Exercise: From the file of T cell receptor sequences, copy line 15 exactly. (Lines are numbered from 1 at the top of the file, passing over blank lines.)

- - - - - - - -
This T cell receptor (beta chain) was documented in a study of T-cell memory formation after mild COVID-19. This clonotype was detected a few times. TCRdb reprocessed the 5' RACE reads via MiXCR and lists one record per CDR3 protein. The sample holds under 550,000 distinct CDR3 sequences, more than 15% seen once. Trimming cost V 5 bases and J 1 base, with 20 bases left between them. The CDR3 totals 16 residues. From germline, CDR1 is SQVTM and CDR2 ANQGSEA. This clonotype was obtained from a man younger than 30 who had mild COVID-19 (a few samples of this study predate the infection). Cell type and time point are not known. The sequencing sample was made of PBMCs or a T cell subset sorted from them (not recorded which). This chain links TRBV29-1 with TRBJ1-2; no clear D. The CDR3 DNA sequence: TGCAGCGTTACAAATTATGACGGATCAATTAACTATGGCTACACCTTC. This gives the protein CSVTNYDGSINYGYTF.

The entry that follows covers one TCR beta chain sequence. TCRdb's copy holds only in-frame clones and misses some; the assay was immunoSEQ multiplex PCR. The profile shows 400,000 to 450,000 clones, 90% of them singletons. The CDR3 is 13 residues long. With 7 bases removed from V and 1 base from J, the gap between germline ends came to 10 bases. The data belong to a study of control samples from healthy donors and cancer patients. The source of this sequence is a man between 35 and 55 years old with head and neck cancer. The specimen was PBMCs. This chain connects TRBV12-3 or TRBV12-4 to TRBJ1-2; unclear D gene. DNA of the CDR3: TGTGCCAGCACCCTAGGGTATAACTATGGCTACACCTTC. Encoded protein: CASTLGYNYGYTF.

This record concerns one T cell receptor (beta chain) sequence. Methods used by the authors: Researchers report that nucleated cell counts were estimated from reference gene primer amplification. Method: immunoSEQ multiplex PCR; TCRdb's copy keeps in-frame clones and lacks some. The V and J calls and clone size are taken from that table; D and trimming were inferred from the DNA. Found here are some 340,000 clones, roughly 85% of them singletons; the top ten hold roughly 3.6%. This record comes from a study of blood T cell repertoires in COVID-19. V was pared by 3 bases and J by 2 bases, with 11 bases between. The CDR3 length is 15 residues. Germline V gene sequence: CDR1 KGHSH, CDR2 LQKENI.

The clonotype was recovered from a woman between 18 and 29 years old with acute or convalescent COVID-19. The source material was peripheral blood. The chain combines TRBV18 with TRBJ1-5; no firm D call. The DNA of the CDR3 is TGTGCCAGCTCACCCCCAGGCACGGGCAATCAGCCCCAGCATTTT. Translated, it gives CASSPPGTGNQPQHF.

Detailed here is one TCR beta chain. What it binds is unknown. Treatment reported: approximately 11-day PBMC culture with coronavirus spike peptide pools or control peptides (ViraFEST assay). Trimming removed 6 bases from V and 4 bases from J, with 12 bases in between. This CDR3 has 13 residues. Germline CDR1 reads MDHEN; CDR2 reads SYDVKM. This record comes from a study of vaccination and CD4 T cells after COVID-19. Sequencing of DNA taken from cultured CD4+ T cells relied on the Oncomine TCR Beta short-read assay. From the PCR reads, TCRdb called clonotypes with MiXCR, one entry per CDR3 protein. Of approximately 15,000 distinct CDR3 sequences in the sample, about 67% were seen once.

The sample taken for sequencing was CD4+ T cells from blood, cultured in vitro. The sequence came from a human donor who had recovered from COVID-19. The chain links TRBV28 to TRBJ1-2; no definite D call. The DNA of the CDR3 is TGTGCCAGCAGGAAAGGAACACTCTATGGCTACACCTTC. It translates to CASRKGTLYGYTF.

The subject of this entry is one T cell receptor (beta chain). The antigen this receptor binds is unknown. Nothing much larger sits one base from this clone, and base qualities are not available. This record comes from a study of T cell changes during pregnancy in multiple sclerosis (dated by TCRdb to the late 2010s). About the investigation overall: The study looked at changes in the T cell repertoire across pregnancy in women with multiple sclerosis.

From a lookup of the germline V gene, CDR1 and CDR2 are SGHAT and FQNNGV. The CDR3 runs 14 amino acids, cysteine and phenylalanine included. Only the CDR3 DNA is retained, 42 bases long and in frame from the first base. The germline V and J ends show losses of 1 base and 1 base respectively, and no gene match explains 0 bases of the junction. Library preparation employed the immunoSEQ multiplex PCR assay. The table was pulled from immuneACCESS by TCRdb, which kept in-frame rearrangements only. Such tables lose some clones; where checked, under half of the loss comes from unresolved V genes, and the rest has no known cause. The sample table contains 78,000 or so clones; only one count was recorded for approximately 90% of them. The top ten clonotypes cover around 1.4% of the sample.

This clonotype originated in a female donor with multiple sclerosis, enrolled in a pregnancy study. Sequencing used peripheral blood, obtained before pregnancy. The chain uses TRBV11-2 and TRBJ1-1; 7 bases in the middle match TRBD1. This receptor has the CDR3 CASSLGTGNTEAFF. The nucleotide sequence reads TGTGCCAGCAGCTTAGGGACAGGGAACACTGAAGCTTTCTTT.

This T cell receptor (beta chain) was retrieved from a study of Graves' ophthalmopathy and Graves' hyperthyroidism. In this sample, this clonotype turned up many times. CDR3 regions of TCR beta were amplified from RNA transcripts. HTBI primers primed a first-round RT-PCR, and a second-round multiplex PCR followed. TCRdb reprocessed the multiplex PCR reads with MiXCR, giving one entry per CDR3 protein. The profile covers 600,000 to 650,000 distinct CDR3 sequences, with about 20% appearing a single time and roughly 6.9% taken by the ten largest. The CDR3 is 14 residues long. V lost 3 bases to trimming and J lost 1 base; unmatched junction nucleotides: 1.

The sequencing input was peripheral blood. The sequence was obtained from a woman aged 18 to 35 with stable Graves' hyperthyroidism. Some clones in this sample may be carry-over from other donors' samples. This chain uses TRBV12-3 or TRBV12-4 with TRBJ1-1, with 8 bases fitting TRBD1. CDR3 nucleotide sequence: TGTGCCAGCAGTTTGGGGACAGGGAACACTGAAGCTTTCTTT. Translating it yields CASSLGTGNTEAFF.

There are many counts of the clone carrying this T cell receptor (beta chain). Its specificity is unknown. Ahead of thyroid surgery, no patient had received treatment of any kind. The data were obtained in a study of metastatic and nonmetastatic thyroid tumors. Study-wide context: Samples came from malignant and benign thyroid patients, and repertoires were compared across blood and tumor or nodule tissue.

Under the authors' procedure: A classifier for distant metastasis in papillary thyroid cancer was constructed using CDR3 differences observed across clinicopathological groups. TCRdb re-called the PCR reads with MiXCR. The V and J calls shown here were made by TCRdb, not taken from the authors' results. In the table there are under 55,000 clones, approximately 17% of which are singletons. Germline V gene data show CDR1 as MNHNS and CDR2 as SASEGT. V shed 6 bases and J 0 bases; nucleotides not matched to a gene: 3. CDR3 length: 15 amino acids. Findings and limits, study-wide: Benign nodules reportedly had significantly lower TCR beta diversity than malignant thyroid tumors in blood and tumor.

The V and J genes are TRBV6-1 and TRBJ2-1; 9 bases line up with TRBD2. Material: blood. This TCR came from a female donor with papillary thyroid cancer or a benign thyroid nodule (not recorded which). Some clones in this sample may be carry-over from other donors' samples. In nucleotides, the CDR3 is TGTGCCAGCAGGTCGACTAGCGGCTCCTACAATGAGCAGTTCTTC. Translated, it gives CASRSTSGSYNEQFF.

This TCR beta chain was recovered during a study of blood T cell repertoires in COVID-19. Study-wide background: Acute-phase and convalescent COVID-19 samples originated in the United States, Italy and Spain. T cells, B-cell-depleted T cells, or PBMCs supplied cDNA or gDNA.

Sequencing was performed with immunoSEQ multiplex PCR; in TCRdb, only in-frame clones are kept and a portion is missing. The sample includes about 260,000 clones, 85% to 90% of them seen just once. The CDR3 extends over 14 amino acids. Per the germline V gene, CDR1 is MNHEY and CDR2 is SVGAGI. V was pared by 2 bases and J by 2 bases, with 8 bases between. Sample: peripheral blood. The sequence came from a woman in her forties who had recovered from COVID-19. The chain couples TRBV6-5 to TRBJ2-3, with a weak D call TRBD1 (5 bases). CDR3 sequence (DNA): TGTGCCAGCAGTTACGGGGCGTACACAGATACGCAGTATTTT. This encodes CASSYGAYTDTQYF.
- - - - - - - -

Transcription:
This TCR beta chain was recovered during a study of blood T cell repertoires in COVID-19. Study-wide background: Acute-phase and convalescent COVID-19 samples originated in the United States, Italy and Spain. T cells, B-cell-depleted T cells, or PBMCs supplied cDNA or gDNA.